All participants (28/28) reached their maximum pain tolerance with the BMBPC delivered by the VG prior to reaching the maximum current output of the device. Only 4 participants reached their maximum tolerance using the KH, while the remaining 24 participants reached the maximum current output of the device first. Consequently, the pain ratings when testing was terminated were compared using a paired t-test. The pain ratings for the KH were significantly lower (5.1 ± 1.2) than those of the BMBPC delivered by the VG (7.0 ± 0.2, P < 0.001). Twenty-three participants reported favoring the KH, 1 participant favored the BMBPC, and 4 participants stated no preference for either device. All 4 participants who reached their maximum tolerated current amplitude with both the VG and the KH reported preferring the KH.
Our purpose in conducting this study was to compare the electrically elicited knee extensor muscle torques at the maximal level of discomfort participants were willing to tolerate between the 1000 Hz BMBPC of the VG and the BPC of the KH. We were not able to make this comparison because the KH lacked the ability to deliver sufficient current to reach 24 of the 28 participants’ maximum tolerated current, whereas the BMBPC of the VG was able to reach all participants’ maximum tolerated current. Consequently, while the comparison was between the maximum electrically elicited knee extensor torque produced by the two NMES stimulators this was always limited by discomfort for the BMBPC of the VG but was only the case for the BPC of the KH for 4 participants, with the other 24 limited by the KH current output. This finding is demonstrated by the significantly lower pain ratings reported in response to the BPC of the KH as compared to the BMBPC of the VG.
Our primary finding was that the BMBPC of the VG produced significantly greater electrically elicited knee extensor muscle torque than the BPC of the KH. This observation is in contrast to work by Maffiuletti, Vivodtzev, Minetto, and Place6 and Morf, Wellauer, Casartelli and Maffiuletti7 that demonstrated the multipath system of the KH stimulator was capable of producing greater knee extensor muscle torque than what they termed conventional NMES using unidirectional electrical stimulation. However, importantly, in both of those studies the KH was modified to be able to deliver a maximum current of 200 mA rather than the 70 mA of the commercially available KH unit used in this study. Maffiuletti, Vivodtzev, Minetto, and Place6 reported the average maximum tolerated current amplitude with the KH was 92 ± 25 mA which is consistent with our observations that 70 mA is not enough current to reach the maximum tolerated level of discomfort for most persons with the KH. Another factor that may have contributed to the limited ability of the KH to reach participants’ maximum tolerated current amplitude was a lower phase charge. At 70 mA the phase charge for the BMBPC of the VG was 28 µC per channel or 56 µC in total (Figure 1). At the same current output of 70mA for the BPC of the KH the phase charge for channel one was 21 µC for the first 300 µsec and 7 µC for the last 100 µsec while for channel 2 it was 7 µC for 100 µsec corresponding temporally with the final 100 µsec of channel 1 (Figure 2). Therefore, the total phase charge of the KH for both channels was 35 µC. This lower phase charge may have resulted in the recruitment of fewer motor units at a given current output level and therefore compromised the muscle torque produced.17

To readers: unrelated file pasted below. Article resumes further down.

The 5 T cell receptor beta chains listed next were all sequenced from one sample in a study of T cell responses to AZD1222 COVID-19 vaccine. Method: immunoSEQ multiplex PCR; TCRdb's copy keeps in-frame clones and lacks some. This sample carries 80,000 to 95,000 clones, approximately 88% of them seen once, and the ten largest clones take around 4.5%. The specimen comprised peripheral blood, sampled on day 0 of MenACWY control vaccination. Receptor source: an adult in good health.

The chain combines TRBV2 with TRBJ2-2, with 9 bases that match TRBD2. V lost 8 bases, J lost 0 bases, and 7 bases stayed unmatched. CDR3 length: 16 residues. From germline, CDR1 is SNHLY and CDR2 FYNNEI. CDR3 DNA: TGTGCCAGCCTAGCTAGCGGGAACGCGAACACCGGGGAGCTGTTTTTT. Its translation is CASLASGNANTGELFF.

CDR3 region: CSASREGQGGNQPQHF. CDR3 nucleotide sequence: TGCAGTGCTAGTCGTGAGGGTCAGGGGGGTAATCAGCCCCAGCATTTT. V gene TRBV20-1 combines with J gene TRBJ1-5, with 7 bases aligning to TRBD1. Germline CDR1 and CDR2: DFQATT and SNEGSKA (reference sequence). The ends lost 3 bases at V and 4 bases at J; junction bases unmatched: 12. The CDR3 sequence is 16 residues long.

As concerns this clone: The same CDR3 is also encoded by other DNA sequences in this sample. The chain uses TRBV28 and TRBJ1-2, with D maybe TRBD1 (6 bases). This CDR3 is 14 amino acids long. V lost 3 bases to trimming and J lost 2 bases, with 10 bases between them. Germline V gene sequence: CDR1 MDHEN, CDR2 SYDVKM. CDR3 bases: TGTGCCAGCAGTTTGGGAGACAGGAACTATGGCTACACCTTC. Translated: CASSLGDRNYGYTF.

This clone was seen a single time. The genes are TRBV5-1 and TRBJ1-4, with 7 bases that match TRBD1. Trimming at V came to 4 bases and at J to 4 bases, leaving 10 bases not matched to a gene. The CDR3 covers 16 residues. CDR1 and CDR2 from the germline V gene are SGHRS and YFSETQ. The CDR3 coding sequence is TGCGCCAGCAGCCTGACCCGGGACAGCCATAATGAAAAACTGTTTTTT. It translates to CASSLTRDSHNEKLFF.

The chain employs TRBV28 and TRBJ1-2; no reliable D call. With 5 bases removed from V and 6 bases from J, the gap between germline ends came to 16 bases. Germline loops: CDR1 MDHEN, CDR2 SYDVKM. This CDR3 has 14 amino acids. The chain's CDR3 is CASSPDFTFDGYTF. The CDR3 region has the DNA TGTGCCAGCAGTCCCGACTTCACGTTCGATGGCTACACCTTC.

The only other study that compared the KH to a traditional unidirectional stimulator (Polystim, Biomedical Research Ltd., Galway, Ireland) is difficult to compare to this study due to significant methodological differences. Feil, Newell, Minogue, and Paessler2 compared the unidirectional Polystim to the multipath KH as an adjunct to a standard rehabilitation therapy program following ACL reconstruction surgery. The electrical stimulation was superimposed on volitional isometric contractions during 3, 20-minute training sessions 5 days per week. Following 12 weeks of training the KH group as compared to the Polystim group and a control group that did not receive NMES produced greater gains in the strength of knee extensor muscles and greater improvements in multiple markers of functional improvement.2 Of note, both the Polystim and KH were limited to a maximum current output of 70 mA.